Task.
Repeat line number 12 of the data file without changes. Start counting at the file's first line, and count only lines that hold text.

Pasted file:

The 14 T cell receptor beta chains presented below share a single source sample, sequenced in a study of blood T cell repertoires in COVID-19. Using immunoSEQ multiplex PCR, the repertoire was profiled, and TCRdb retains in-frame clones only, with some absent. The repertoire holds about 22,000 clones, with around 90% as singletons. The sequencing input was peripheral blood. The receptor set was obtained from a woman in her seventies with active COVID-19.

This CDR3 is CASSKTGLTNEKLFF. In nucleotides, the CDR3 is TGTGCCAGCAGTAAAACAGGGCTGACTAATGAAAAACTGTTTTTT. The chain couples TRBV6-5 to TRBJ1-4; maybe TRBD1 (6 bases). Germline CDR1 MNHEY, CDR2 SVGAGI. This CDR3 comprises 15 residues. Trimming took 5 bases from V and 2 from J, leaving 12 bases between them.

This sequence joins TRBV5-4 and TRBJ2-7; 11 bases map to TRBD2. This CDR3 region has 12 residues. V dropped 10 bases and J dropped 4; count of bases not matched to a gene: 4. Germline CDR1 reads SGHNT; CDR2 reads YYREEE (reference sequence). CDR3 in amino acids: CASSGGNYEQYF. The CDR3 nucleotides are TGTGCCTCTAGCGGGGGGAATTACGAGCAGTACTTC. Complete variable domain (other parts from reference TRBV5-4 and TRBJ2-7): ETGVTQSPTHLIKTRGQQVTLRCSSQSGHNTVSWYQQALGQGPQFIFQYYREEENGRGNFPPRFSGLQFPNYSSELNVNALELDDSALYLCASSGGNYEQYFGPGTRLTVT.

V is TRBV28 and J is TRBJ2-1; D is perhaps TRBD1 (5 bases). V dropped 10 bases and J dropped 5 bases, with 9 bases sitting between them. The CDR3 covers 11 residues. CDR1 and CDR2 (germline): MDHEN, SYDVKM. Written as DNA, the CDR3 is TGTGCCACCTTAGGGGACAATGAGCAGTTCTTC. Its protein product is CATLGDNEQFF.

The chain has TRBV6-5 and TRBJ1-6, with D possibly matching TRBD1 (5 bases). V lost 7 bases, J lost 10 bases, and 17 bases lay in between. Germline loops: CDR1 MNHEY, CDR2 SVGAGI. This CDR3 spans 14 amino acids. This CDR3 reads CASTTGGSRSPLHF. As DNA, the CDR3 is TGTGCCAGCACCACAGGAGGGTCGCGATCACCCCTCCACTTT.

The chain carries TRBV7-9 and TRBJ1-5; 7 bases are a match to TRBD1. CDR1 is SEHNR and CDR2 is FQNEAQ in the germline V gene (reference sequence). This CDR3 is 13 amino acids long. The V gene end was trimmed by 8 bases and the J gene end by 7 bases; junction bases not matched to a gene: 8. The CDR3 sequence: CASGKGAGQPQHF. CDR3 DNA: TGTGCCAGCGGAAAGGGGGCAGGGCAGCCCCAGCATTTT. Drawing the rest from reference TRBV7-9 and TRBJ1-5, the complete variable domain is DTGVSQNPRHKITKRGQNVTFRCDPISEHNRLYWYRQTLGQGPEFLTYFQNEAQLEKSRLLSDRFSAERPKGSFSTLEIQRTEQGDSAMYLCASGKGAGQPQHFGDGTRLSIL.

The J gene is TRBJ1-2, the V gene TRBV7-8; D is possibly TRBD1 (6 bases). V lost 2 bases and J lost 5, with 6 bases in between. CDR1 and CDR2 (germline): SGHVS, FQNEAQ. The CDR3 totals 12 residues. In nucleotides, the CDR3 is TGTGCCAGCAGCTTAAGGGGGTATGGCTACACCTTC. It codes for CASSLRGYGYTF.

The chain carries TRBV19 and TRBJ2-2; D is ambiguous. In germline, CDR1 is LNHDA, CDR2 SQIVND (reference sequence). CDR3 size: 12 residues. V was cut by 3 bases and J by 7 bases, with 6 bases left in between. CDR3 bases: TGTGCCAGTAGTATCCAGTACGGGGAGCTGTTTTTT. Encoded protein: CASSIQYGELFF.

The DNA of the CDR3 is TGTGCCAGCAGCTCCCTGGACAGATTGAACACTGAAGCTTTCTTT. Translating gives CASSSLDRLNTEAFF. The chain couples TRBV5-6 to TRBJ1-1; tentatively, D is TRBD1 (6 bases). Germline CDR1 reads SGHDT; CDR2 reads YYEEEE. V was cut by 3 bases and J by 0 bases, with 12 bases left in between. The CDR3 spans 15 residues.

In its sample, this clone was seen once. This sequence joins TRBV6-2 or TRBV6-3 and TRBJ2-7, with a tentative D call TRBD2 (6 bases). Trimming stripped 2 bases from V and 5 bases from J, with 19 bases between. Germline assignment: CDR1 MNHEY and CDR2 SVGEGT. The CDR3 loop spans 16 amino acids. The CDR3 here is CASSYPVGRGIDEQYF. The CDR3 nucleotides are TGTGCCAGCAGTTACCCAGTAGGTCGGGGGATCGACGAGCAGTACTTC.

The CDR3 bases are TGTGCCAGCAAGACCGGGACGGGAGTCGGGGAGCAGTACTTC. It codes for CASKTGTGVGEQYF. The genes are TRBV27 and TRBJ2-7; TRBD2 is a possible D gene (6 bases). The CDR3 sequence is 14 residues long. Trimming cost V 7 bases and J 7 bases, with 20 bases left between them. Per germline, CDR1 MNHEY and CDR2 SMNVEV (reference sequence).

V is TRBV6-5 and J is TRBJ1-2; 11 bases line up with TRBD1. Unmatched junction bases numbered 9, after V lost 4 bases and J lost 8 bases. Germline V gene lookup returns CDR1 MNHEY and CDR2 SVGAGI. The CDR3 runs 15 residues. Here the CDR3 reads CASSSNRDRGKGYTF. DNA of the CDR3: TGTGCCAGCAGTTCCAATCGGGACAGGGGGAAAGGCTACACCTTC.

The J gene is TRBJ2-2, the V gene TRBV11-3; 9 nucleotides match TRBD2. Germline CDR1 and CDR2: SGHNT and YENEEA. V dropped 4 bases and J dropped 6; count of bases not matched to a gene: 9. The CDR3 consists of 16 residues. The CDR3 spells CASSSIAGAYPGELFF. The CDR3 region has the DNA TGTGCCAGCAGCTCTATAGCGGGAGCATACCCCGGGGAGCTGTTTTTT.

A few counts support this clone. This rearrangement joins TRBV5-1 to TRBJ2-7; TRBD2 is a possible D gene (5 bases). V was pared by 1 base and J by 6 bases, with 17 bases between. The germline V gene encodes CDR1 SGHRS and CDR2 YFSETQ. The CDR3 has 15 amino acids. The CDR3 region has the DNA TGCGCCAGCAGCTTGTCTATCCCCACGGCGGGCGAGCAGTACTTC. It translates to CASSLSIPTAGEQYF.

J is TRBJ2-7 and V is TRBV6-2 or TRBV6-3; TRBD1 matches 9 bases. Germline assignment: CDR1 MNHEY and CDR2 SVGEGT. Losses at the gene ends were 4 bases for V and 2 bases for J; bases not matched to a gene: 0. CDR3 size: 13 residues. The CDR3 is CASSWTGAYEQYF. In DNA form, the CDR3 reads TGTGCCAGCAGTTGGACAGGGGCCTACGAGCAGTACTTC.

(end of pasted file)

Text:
V is TRBV6-5 and J is TRBJ1-2; 11 bases line up with TRBD1. Unmatched junction bases numbered 9, after V lost 4 bases and J lost 8 bases. Germline V gene lookup returns CDR1 MNHEY and CDR2 SVGAGI. The CDR3 runs 15 residues. Here the CDR3 reads CASSSNRDRGKGYTF. DNA of the CDR3: TGTGCCAGCAGTTCCAATCGGGACAGGGGGAAAGGCTACACCTTC.